It was Steve’s first time working with 9News anchor Corey Rose. Someone should have warned Corey to go light on the hairspray and wear fire retardant clothes. She also should have never handed Steve a $20 bill.
During this segment, Steve performed the Burning Money experiment. Soak a bill in rubbing alcohol and water, then light it on fire. Surprisingly, the money does not burn, because the water evaporates while the alcohol is burning. The evaporation cools the bill and prevents it from burning.
When she wasn’t looking, Steve switched the bills and lit the fake one on fire. Corey was stunned and believed he had burned her money. He also shot her with the fire extinguisher just to wrap it all up.
On February, 29, 2012, Leap Day, Steve Spangler made his 13th appearance on the Ellen DeGeneres Show. As always, he brought some of his favorite, explosive and nail biting experiments. Ellen, who never wants to know what Steve is doing before the show, refused to stand in front of a swinging bowling ball. (We can’t imagine why.) The swinging bowling ball demonstrated potential and kinetic energy. Lauren, Ellen’s staff writer, stood in front of the swinging ball and hoped it didn’t come back and hit her in the face. Next, Steve showed Ellen the fast and easy way to crush soda cans and a 5 gallon drum.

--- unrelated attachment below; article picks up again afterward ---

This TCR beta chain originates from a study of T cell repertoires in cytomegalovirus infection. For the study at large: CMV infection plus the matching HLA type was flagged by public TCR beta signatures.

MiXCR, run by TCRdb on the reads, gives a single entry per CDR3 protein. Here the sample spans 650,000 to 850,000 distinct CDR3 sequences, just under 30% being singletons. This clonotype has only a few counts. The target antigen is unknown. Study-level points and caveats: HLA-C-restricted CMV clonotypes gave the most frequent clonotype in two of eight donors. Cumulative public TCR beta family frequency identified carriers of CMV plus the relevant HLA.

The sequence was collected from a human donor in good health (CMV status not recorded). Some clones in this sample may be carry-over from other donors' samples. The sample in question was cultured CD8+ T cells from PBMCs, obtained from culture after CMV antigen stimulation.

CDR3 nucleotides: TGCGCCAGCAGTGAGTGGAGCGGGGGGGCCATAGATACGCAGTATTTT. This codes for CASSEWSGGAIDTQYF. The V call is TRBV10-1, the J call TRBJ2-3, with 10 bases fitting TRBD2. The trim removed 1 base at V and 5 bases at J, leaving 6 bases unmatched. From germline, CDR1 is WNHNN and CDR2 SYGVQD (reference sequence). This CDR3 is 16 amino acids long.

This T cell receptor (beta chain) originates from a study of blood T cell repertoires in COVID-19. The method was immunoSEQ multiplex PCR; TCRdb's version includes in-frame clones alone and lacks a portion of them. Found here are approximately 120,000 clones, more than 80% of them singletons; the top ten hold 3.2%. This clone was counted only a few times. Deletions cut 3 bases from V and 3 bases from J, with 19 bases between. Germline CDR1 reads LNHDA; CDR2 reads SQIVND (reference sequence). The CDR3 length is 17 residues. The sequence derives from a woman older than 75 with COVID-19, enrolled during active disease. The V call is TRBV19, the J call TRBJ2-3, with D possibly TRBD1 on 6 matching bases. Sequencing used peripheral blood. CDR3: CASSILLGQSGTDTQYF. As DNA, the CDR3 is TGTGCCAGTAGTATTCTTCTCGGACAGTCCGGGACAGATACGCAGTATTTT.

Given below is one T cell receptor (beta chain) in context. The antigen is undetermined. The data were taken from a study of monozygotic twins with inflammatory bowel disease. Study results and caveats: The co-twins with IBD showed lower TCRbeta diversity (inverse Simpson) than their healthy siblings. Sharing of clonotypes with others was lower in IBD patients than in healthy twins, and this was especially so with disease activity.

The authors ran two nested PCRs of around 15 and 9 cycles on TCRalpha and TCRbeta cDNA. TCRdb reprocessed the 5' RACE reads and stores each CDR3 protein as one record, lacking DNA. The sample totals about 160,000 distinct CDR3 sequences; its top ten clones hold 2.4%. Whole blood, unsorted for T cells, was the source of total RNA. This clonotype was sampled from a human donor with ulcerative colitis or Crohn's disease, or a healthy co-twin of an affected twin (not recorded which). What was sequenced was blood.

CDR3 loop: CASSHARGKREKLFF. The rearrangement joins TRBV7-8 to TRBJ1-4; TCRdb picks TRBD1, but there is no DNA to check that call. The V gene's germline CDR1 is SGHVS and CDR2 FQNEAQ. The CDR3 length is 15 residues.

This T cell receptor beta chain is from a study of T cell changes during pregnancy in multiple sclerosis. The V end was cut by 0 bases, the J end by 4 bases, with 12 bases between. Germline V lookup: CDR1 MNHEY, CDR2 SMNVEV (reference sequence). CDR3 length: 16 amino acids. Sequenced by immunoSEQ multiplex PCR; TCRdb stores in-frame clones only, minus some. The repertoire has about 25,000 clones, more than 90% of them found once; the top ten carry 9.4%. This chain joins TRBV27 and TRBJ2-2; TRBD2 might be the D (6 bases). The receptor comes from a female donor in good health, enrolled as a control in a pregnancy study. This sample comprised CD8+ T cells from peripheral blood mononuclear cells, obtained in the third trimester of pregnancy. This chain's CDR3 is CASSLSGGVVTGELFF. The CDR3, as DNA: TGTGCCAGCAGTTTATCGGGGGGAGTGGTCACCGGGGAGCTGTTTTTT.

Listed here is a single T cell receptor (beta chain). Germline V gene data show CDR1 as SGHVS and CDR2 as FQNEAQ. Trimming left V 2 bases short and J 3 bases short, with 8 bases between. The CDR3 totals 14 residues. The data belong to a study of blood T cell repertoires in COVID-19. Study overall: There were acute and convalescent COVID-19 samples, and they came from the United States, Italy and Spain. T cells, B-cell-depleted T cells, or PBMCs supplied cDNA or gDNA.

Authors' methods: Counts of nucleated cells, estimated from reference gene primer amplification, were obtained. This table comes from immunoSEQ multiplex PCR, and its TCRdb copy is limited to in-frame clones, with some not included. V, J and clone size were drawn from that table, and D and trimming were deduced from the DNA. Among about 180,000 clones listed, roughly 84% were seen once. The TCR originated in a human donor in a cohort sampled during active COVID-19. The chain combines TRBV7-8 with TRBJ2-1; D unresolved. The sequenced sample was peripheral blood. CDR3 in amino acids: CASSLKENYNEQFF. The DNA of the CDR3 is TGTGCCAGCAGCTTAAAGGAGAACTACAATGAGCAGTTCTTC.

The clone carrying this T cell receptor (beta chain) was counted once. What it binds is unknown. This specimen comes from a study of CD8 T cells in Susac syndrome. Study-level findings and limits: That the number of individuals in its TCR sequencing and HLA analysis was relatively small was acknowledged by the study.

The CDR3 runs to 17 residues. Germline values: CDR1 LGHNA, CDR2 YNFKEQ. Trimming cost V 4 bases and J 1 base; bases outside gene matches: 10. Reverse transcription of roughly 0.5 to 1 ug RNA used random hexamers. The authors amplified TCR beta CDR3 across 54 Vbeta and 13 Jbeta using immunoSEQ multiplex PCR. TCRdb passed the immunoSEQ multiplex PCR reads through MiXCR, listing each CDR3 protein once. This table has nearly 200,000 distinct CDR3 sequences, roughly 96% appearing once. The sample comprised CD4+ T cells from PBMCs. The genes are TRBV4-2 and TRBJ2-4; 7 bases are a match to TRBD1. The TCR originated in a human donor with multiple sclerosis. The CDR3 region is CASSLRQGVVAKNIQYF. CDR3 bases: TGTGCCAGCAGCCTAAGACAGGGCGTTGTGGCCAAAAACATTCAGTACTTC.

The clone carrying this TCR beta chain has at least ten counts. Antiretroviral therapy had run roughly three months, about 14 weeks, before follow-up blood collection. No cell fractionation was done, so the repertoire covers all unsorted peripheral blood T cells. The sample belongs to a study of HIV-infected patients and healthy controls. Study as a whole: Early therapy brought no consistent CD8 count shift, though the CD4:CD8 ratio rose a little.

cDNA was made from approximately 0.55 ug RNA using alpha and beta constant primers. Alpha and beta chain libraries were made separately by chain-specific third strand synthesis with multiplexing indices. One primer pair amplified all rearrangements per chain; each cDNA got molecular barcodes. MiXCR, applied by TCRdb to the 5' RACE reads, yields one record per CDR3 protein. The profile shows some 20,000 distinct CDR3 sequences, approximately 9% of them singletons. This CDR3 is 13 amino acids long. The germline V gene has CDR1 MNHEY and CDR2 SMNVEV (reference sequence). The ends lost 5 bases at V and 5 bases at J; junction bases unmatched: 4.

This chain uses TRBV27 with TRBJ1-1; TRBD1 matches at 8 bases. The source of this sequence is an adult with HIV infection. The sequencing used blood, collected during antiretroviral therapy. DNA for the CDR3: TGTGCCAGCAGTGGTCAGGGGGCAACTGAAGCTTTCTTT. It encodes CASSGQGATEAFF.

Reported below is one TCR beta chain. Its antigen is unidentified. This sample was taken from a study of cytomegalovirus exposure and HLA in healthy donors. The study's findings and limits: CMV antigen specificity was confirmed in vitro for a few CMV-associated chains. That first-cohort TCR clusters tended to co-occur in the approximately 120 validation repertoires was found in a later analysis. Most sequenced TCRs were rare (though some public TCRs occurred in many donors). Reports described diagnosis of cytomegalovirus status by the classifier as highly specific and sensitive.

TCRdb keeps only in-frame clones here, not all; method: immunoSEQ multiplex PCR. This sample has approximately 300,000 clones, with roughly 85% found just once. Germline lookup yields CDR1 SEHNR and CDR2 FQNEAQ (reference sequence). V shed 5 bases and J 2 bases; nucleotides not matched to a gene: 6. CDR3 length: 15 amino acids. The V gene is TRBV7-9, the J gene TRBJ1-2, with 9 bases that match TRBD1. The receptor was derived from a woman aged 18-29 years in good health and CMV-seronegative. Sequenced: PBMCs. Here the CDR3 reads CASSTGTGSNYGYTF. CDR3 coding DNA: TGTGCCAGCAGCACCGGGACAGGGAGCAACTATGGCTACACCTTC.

We are all excited to see Steve Spangler make his 13th appearance on The Ellen DeGeneres Show this week. He will be a guest on the Wednesday, February 29th Leap Day show.
Steve has been working tirelessly the past few weeks to put together some fun and explosive demonstrations to do with Ellen. We can’t tell you what he has planned, but promise it will bring out a lot of oohs and ahhs from the audience and Ellen herself. In past appearances, he has made giant Elephant’s Toothpaste, blown hundreds of ping pong balls across the stage, walked across a pool of corn starch, laid Ellen across a bed of nails and shot smoke rings across the studio. You can watch all of Steve’s appearances on SteveSpanglerScience.com.
Our own Steve Spangler is a judge in the Parenting Magazine’s Innovator’s of Tomorrow Energizer Science Fair. Enter and you could win $5,000 and an opportunity to be featured in a 2012 issue of Parenting School Years Magazine.
Children must complete their projects, but only parents can enter the online contest. The contest is open to children ages 6 to 12 years of age.
After your child completes a science fair project, head over to Parenting.com/ScienceFair to enter. Include step-by-step instructions that your child followed for the science experiment and what was learned. You may choose to also share a video, but a photo of the project is required.
Entries must be submitted by March 11, 2012 at 11:59 p.m. EST. Winners will be notified by April 6, 2012.
While you are on Parenting.com, read Steve’s Easy Home Science Experiments.
For this experiment, we traded fire extinguishers, exploding toothpaste and liquid nitrogen for balloons and cooking skewers…not an explosive experiment at all. Then why was Becky Ditchfield so nervous?
It’s so simple. Blow up a balloon and tie off the bottom. Then take a cooking skewer and stick it through the balloon. Impossible? Not if you have a little patience and know a little science. Becky definitely got the hang of it until she was asked to try sticking the skewer through a large balloon.